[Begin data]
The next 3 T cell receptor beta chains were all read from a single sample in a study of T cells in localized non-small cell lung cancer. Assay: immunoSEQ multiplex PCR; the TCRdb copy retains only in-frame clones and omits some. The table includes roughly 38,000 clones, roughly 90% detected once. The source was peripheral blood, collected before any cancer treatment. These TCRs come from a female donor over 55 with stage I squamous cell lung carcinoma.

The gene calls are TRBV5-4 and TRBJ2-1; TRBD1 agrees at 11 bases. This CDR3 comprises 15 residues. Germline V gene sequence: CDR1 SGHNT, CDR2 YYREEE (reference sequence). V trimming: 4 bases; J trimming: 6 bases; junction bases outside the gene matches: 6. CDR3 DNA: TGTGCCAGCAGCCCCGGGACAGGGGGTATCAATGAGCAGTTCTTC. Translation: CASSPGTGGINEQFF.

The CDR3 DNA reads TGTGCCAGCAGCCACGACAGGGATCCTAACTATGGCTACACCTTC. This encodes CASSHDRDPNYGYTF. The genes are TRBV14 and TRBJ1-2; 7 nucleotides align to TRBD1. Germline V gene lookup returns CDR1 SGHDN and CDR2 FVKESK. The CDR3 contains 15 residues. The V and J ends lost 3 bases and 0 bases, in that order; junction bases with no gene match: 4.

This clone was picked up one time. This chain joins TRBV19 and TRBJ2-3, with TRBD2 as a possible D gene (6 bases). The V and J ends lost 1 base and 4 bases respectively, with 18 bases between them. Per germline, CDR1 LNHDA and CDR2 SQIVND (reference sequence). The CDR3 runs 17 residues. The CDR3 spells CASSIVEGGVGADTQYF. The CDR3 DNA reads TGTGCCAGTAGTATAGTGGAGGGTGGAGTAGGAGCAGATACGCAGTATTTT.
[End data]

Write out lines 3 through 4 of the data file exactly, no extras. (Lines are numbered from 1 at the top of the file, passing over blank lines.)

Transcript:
The CDR3 DNA reads TGTGCCAGCAGCCACGACAGGGATCCTAACTATGGCTACACCTTC. This encodes CASSHDRDPNYGYTF. The genes are TRBV14 and TRBJ1-2; 7 nucleotides align to TRBD1. Germline V gene lookup returns CDR1 SGHDN and CDR2 FVKESK. The CDR3 contains 15 residues. The V and J ends lost 3 bases and 0 bases, in that order; junction bases with no gene match: 4.

This clone was picked up one time. This chain joins TRBV19 and TRBJ2-3, with TRBD2 as a possible D gene (6 bases). The V and J ends lost 1 base and 4 bases respectively, with 18 bases between them. Per germline, CDR1 LNHDA and CDR2 SQIVND (reference sequence). The CDR3 runs 17 residues. The CDR3 spells CASSIVEGGVGADTQYF. The CDR3 DNA reads TGTGCCAGTAGTATAGTGGAGGGTGGAGTAGGAGCAGATACGCAGTATTTT.